To sort of flip the script a little bit, I was wondering if you might have either a particular lesson you've learned or even a perceived failure that that turned out to set you up for success later on?
Merida was formed out of disaster, basically. I was an applicant in the Maryland licensing process after having had some success on that front. The Maryland one we really put our heart into. I spent a tremendous amount of time on the ground there developing everything you'd want locally, and it was a two-year process, $2.5 million, and we lost. I started to believe that it maybe my skills at building companies would be better used in companies that didn't need licensing as a gating factor. I was building something that could be vaporized overnight.
This was the first time where we put this much effort into a licensing process. We really felt strongly about what we were doing; we’d already won three licenses in three of the hardest-to-win states, and maybe that can also make you a little blind to the risk of this. We'd already been buying equipment in the other states and looking at data, so the concept that the supply chain was starting to mature seemed a lot more attractive after a licensing loss like that. It was just so humbling.
I'm a pretty happy-go-lucky person. And I can tell you, I think that I might have it taken me until noon to go to bed the next day, because we found out at like 5 o'clock at night. I've never felt worse about anything [in] my entire life, professionally, ever. And I'd already been thinking about this fund, and doing more supply chain-focused investments, less tethered to licensing. That loss informs the way we think about everything we do. Merida was launched five days later.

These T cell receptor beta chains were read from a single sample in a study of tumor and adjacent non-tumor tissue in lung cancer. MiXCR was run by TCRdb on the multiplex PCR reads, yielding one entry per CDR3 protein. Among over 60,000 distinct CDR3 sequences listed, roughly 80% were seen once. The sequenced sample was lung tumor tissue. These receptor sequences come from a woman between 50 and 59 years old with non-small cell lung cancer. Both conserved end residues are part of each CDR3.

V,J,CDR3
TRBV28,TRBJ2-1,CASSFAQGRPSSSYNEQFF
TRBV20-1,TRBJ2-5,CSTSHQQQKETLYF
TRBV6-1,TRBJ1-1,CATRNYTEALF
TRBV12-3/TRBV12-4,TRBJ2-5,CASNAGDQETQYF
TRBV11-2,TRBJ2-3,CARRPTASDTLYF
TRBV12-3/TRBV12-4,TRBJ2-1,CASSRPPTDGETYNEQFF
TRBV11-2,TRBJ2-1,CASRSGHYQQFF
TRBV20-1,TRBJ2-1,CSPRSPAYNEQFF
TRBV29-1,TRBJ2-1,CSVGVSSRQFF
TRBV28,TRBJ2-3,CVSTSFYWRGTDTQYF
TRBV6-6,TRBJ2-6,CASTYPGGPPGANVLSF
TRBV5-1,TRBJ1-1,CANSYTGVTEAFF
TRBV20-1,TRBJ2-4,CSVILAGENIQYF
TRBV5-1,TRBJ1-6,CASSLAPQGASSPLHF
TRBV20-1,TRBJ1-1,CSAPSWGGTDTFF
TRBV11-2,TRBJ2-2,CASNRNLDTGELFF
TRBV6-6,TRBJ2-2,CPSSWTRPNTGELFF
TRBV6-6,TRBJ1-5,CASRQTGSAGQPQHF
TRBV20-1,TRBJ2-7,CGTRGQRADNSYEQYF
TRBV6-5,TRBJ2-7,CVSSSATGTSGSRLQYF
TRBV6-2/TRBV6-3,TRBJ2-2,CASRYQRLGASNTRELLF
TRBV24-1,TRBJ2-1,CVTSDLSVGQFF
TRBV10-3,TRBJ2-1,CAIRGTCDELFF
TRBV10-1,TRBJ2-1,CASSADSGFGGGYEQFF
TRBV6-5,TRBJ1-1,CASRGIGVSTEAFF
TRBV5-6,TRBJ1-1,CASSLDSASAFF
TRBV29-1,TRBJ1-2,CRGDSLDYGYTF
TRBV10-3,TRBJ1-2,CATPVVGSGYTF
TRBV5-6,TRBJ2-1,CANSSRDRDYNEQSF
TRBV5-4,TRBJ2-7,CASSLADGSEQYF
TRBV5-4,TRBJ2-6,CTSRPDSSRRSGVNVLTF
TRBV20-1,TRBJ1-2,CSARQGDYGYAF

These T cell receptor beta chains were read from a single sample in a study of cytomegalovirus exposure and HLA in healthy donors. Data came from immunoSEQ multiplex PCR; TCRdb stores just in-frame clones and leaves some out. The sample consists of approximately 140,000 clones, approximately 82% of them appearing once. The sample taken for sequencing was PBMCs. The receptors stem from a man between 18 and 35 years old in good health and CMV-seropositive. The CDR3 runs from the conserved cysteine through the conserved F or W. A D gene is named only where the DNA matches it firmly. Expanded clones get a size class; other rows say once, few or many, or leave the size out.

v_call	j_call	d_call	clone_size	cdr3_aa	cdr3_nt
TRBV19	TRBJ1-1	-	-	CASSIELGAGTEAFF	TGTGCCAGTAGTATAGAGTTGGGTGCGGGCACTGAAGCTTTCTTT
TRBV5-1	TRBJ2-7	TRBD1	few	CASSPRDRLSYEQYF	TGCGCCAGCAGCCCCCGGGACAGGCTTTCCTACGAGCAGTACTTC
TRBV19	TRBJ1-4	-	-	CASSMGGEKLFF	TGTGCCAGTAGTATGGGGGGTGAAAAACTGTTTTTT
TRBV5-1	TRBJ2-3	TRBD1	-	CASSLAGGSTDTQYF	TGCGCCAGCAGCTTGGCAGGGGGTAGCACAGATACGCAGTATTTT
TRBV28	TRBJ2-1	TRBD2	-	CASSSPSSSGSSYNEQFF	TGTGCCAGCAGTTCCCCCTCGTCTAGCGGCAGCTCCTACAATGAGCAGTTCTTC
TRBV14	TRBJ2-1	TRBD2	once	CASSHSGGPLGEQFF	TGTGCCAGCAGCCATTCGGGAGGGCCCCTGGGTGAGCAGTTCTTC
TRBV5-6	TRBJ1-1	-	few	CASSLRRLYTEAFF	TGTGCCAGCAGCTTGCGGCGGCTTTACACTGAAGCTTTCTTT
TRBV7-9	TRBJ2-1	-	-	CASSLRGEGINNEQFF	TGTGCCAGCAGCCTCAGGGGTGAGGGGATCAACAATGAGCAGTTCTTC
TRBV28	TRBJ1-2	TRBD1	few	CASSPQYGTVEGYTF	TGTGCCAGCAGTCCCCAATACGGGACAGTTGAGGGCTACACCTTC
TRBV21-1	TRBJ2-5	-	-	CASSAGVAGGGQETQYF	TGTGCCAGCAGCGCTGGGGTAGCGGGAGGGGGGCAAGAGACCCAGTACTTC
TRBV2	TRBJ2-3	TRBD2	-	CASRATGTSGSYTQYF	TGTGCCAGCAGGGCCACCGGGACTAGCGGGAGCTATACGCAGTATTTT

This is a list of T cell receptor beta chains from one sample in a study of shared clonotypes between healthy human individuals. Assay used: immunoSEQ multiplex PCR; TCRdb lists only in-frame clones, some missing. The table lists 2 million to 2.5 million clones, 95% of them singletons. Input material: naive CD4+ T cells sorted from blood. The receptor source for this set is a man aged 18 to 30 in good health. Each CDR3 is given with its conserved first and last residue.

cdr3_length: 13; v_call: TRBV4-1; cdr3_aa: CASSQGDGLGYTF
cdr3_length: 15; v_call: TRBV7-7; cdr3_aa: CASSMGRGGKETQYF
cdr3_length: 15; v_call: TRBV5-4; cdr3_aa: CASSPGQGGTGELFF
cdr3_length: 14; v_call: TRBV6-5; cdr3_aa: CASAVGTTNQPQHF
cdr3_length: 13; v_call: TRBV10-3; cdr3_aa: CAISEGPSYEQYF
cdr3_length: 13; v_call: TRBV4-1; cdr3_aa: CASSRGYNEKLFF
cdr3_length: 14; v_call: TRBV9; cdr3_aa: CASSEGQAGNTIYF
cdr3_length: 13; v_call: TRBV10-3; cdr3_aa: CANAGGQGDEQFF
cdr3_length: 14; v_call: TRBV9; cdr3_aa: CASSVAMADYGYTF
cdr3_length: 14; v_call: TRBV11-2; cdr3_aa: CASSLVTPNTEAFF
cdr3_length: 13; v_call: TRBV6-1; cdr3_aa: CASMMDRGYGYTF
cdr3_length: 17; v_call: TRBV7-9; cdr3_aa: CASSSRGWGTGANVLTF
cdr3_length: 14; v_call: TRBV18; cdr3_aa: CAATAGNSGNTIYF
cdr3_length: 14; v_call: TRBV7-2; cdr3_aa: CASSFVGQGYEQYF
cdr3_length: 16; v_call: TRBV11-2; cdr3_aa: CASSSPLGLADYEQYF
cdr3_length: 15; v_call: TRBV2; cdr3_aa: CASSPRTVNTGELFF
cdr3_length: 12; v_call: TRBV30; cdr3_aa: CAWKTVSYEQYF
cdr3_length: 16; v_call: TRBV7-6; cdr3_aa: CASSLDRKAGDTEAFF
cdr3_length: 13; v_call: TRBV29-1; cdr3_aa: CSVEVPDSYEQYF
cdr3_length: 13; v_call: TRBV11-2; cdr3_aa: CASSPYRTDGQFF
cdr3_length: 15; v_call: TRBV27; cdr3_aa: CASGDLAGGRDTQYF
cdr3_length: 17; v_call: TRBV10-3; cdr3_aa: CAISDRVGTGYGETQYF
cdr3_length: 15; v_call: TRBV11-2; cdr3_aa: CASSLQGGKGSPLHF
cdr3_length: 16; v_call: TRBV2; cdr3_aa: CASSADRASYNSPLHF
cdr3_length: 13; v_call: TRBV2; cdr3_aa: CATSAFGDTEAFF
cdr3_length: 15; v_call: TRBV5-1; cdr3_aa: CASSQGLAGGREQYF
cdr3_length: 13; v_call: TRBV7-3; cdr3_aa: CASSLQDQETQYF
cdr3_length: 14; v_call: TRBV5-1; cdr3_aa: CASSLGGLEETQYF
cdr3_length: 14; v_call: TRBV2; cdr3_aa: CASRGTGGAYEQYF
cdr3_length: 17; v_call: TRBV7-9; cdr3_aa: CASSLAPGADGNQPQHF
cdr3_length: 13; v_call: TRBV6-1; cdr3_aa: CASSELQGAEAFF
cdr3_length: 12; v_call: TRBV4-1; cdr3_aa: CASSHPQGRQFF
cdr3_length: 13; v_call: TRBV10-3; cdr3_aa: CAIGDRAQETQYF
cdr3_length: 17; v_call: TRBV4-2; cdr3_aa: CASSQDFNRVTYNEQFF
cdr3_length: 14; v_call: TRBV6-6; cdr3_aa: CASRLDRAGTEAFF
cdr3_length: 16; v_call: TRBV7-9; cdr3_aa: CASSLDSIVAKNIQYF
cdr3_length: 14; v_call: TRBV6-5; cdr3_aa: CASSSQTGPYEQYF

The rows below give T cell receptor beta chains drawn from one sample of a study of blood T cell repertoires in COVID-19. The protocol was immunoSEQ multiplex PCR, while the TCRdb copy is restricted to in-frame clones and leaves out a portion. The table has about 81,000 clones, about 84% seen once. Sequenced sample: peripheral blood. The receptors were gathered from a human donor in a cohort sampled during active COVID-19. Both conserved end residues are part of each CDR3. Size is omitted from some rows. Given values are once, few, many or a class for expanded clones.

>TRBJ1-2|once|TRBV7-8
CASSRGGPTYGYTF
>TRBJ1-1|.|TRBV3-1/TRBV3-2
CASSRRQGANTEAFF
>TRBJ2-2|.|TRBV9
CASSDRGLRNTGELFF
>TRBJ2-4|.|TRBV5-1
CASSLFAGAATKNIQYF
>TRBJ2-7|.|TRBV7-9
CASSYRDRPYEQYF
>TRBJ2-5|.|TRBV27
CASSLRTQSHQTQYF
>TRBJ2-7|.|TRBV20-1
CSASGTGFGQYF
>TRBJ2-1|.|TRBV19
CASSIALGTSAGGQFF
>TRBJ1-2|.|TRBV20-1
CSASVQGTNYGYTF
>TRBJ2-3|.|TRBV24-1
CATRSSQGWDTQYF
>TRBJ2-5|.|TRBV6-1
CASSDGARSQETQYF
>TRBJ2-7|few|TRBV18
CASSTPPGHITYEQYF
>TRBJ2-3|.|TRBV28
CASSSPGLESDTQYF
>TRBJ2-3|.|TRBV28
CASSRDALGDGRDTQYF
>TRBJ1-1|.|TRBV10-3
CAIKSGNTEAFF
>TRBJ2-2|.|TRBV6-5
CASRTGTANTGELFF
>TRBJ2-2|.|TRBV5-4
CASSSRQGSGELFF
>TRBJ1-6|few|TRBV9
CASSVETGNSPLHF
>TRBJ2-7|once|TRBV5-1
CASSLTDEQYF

There's nothing worse, to be honest, than saying to people, “I know that I've been raising money and bringing opportunities in direct licensing to you. I want you to trust a black box. I don't know what I'm going to invest in yet. But I want you to give me money to invest in those things.” In those discussions with some really sophisticated folks, not only was I able to pick myself up off the mat, but I also started to understand some of the elements of how this could be built, how Merida could be built in a smart way and what the investment thesis should be to engage the sophisticated people who were relying on me to be their exposure to the space. I think Merida is the success of a network of people who care. It's really not a story about Mitch Baruchowitz in any way, shape or form. I really mean that. I think in a lot of ways, I've just been lucky to have incredible people around me. We’ve always had an open dialogue, and that open dialogue has allowed me to make decisions, which a lot of people deserve credit for.
You guys have launched a third fund. And it's a big one. Looking ahead, what are some of the things that you're hoping to learn about the industry and about where Merida is going—and also what you're hoping to see your team accomplish?